# What is the maximum number of edges in a planar bipartite graph which have partitions of order 7 and 15?

Over on the BoardAndCardGames beta we've been discussing a theoretical problem about the board game Carcassonne. While attempting to construct an upper bound on the maximum score we ran into the problem:

What is the maximum number of edges in a planar bipartite graph which have partitions of order 7 and 15?

By playing around on paper the answer appears to be 40, and this seems to have something to do with the Euler Characteristic and the three utilities problem, but I was wondering if there's a straight-forward proof.

Thanks!

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Pardon my ignorance, but what does it mean for a graph to have a partition of order 7? –  01000100 May 24 '12 at 9:26
@DanielPietrobon I thought the two halves of a bipartite graph were called partitions? I'm asking about a bipartite graph with 7 vertices in one half and 15 in the other. –  tttppp May 24 '12 at 10:13
The correct term is bipartition. –  Jernej May 24 '12 at 11:49
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## 2 Answers

From Euler's formula one can derive the following estimate

If $G$ is a bipartite graph with $v$ vertices and $e$ edges then $e \leq 2v-4.$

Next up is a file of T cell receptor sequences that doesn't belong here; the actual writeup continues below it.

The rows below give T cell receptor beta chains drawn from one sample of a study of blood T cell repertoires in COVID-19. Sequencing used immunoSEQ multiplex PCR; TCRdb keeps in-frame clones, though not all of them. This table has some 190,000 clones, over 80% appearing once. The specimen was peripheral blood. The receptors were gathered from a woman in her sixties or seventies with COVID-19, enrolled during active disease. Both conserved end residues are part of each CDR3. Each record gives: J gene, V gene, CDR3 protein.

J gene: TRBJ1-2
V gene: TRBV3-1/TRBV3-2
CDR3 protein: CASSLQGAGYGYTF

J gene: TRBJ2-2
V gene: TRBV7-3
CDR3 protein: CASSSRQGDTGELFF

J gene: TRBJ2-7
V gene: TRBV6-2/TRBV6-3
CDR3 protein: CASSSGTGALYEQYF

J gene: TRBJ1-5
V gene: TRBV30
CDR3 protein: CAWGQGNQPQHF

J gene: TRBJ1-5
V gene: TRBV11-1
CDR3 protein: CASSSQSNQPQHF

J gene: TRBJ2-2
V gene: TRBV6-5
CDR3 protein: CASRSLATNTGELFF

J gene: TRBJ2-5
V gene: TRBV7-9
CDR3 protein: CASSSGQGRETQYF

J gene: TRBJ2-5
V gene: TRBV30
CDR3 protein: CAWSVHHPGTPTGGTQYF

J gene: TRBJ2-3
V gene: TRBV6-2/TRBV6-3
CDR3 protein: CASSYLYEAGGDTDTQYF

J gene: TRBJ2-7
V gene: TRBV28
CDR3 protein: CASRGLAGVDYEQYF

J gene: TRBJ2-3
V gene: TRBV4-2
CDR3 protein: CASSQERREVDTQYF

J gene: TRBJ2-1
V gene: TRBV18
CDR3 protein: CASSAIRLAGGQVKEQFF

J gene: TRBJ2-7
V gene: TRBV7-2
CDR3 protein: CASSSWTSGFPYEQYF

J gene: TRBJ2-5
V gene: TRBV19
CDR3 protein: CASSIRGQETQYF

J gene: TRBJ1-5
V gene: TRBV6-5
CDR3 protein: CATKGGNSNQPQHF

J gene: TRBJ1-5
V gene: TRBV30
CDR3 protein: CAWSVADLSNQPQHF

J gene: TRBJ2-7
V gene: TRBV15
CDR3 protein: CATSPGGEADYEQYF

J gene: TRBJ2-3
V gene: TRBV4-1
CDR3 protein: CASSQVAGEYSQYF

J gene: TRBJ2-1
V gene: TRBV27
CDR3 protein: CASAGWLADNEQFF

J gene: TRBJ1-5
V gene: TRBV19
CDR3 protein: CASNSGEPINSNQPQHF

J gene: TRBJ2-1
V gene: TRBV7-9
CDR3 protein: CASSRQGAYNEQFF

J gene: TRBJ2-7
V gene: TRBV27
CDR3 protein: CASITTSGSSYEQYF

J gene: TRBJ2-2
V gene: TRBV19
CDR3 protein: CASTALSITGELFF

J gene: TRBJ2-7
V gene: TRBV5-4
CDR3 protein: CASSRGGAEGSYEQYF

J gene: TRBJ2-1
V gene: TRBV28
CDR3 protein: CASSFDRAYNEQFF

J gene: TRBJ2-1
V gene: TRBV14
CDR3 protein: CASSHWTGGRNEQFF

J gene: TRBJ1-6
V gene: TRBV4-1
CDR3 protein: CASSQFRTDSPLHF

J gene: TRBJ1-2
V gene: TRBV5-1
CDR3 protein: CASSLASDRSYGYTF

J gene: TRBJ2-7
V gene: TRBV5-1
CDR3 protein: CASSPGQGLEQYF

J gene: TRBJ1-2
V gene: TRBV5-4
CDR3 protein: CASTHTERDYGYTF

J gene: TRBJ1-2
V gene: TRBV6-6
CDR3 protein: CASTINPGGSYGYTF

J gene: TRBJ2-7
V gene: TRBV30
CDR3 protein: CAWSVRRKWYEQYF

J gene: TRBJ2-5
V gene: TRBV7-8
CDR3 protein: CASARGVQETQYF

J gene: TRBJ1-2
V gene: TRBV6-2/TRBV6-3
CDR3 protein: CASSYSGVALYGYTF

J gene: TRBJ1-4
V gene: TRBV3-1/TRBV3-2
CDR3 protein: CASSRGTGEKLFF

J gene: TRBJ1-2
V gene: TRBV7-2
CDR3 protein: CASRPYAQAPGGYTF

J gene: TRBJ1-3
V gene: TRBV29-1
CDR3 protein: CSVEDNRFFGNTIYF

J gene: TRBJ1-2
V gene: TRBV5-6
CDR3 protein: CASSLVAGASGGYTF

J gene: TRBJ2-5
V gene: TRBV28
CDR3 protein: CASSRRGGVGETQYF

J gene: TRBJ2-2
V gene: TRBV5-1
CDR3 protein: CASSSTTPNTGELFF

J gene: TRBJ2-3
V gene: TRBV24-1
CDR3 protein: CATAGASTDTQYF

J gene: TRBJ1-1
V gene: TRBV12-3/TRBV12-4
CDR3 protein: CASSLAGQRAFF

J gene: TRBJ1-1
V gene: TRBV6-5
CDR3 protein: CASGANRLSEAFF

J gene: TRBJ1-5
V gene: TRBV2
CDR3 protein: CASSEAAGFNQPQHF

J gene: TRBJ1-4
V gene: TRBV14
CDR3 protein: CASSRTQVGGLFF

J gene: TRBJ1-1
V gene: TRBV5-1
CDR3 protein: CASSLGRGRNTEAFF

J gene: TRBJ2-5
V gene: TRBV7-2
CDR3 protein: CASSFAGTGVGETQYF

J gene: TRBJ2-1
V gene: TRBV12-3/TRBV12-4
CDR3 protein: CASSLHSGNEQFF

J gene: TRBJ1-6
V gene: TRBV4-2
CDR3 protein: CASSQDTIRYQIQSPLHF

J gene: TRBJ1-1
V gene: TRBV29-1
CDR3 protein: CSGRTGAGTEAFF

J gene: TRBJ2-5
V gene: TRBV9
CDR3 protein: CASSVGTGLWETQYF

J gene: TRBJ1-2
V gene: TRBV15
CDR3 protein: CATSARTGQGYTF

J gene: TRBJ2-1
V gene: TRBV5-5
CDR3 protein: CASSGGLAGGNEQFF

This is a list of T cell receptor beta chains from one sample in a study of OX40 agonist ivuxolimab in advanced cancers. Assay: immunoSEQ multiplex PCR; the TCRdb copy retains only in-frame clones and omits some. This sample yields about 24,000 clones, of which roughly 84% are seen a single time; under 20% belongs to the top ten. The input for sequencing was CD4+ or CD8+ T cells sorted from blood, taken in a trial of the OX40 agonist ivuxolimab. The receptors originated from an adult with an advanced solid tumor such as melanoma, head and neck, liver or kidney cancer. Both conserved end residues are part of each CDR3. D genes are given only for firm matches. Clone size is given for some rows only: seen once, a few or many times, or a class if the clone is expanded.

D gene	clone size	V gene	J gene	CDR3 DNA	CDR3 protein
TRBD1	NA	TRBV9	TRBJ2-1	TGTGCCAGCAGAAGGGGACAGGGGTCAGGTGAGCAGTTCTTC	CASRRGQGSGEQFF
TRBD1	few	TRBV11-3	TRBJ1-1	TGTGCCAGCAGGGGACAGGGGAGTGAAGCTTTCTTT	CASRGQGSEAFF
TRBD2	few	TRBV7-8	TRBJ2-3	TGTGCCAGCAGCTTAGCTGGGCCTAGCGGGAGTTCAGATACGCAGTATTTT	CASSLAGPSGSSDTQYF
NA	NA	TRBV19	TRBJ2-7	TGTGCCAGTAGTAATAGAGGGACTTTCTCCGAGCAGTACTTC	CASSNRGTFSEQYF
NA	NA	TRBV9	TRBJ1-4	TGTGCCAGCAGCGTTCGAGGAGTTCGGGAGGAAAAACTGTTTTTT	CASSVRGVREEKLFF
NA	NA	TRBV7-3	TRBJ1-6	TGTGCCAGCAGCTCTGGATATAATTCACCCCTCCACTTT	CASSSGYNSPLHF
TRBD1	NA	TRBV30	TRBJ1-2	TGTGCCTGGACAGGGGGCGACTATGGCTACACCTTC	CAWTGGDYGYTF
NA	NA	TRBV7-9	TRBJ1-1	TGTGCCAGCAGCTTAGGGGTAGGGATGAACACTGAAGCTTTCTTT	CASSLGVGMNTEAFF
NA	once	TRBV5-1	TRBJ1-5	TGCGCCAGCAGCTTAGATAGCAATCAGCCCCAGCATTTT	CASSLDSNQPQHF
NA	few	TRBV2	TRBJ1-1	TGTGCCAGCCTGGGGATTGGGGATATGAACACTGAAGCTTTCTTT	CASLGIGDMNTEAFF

So the bound you stated is clearly valid. To show that it is sharp you need to construct a graph of order 22 having 40 edges and two bipartitions of size 15 and 7. I don't know how to do that though.

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Complementary to Azoo's answer, it's not hard to construct such a graph with 40 edges. Put the fifteen on a line. Put one of the seven on one side of this line, and join it to each of the fifteen. Put another one of the seven on the other side of the line, and join it, too, to each of the fifteen. That's thirty edges already. Now put each of the remaining five of the seven between two of the fifteen, and connect each of the five to each of the two. That's ten more edges, making forty.

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